Physics alumnus integrates art into the work of nuclear science education

February 27, 2024

Zach Constan ’95 knows it’s not enough to simply say you’re a global leader in nuclear research – if you want people to understand the importance of what you do, you’ve got to get creative.

“We have tours, public talks, summer camps, open houses, a video game, a museum exhibit, and even dance performances,” Constan said. “The community absolutely needs to hear about our discoveries, and I manage a number of ways to communicate them.”

As outreach coordinator for the Facility for Rare Isotope Beams (FRIB), a U.S. Department of Energy-funded laboratory on the campus of Michigan State University, Constan “translates” nuclear science for a wide variety of audiences. FRIB’s world-leading research involves creating and studying nuclei that don’t exist on Earth but are often critical to how stars make new elements.

It’s a perfect, liberal arts type of job for the musician and would-be English major who discovered a love for physics at Albion.

“My first experience with the intersection of art and science at Albion really got me started on my path today,” said Constan, who wrote his Honors thesis on the acoustics of stringed instruments. With emeritus professor of physics Dave Kammer, Constan used machine learning to analyze the harmonic structure of cello tones and tried to identify “the Secret of Stradivarius,” he explained. “It was an incredible opportunity to combine art and science, and I loved the creative aspects of research.”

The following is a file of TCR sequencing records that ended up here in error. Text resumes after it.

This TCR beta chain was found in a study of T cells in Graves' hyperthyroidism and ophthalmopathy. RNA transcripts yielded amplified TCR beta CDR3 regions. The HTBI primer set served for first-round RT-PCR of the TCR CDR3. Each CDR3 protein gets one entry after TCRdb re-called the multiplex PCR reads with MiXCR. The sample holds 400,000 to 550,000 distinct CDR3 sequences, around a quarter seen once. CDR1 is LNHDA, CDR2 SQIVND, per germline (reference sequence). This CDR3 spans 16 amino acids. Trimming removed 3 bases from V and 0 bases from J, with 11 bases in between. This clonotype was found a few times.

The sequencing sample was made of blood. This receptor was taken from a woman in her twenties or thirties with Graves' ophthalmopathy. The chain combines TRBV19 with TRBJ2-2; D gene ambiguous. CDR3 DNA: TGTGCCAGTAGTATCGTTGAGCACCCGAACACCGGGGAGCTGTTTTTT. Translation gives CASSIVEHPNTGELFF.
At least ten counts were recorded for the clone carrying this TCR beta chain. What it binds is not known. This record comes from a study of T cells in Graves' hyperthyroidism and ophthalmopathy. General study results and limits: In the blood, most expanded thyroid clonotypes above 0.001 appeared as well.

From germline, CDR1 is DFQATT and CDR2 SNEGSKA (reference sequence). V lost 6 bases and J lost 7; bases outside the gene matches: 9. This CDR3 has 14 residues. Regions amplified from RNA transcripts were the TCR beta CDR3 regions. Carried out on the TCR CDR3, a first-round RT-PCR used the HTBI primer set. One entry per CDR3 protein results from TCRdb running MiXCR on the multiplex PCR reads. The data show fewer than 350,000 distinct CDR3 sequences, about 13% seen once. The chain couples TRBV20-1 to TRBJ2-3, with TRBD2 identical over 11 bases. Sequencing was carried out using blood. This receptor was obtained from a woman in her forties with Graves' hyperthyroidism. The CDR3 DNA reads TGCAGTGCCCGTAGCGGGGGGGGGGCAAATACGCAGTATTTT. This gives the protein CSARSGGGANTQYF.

Along with falling in love with physics at Albion, Constan was intensely involved with the music department as a member of the orchestra, choir, and Phi Mu Alpha music fraternity. He was a member of the Honors Program Council, wrote for the Pleiad student newspaper, and hosted a show on WLBN, the College’s radio station.

The diverse activities may not have seemed like career prep, but they all added to the undergraduate experience that informs Constan’s approach to his work.

“I help our faculty, staff, and students to share their love of nuclear science, and I love interacting with the public, getting them excited about what we do at FRIB,” he said. “Working with partners, especially artists, to tell our story in new ways is always a thrill.”